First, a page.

Dissertation/Thesis Abstract

Exploring the Relationship between Ruminative Thought and Cognitive Dysfunction: Through the Lens of Attentional Mechanisms and Emotional Content
by Lacour, Alyssa Katherine, M.S., University of Louisiana at Lafayette, 2018, 157; 10980066
Abstract (Summary)

Existing evidence has shown that symptoms of depression, anxiety, stress, ADHD, and low self-esteem are each associated with an inability to successfully complete tasks involving executive function and self-regulation. One hypothesis is that this cognitive dysfunction, often related to set-shifting and inhibition, may be connected to rumination. The purpose of our study was to determine whether the difficulties with attentional tasks that are associated with rumination are primarily due to limitations in resource allocation or to difficulties with processing affective content. We also wanted to explore the potential connections between rumination and other psychopathologies; therefore, participants completed questionnaires related to depression, anxiety, stress, ADHD, low self-esteem, and ruminative tendencies and were categorized for purposes of data analysis as having either high or low symptomatology. Participants were then given one three thought inductions followed by an affective shift task where they were asked to shift between responding to positive and negative stimuli either in the form of emotional nouns or personally-relevant adjectives. The results of six mixed-design ANOVAs for reaction times, errors, and omissions (three associated with responses to emotional nouns and three associated with responses to personally-relevant adjectives) conducted both with and without the between subjects’ variable of psychopathology revealed that the difficulties in set-shifting and inhibition often associated with rumination are likely due to difficulties with processing affective content. Clinical treatments that are likely to be effective for individuals experiencing ruminative thought should encourage mindful processing of such thoughts. By instilling a habitual pattern of thinking that is less self-critical, attentional biases for negative stimuli can become diminished and more task-relevant, positive stimuli can be attended to.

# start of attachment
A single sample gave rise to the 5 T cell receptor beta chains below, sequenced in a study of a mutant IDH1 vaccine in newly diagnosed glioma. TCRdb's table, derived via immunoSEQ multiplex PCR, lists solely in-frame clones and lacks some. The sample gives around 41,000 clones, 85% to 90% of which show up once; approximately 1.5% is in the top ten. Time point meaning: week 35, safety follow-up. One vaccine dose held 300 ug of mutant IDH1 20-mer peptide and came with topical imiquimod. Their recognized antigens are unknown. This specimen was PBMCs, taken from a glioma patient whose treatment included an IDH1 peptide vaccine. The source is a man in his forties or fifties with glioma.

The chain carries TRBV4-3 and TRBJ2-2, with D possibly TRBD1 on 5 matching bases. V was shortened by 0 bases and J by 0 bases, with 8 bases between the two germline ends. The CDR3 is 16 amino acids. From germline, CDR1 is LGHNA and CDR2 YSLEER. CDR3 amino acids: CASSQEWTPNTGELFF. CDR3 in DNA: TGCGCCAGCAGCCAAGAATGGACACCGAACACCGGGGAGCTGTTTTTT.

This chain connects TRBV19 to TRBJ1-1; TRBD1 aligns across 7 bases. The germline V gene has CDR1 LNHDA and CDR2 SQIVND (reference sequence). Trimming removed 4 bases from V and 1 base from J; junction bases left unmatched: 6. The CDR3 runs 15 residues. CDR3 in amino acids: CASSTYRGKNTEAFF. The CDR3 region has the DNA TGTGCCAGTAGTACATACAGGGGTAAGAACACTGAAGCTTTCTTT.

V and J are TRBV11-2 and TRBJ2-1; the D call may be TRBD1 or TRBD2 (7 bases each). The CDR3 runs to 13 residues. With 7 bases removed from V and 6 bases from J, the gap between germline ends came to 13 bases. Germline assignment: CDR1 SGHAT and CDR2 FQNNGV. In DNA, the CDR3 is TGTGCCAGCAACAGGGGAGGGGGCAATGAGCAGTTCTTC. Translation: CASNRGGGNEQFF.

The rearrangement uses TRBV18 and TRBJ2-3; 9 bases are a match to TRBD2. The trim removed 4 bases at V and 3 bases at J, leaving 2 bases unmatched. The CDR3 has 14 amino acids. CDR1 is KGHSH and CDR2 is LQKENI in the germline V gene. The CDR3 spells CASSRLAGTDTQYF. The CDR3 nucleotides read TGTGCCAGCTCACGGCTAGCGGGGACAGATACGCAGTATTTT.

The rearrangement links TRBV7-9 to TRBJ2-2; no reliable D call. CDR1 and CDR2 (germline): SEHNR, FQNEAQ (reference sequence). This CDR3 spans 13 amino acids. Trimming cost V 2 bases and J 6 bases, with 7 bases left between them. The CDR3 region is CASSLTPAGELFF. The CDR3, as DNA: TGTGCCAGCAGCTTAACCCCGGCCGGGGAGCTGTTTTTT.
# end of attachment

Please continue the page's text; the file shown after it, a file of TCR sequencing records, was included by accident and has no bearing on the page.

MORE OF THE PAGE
Indexing (document details)
Advisor: Breaux, Brooke O.
Commitee: McDermott, Michael J., Smith, Karen M.
School: University of Louisiana at Lafayette
Department: Psychology
School Location: United States -- Louisiana
Source: MAI 58/05M(E), Masters Abstracts International
Subjects: Psychology, Cognitive psychology
Keywords: Emotional content, Executive function, Inhibition, Psychopathology, Rumination, Set-shifting
Publication Number: 10980066
ISBN: 978-1-392-04201-4
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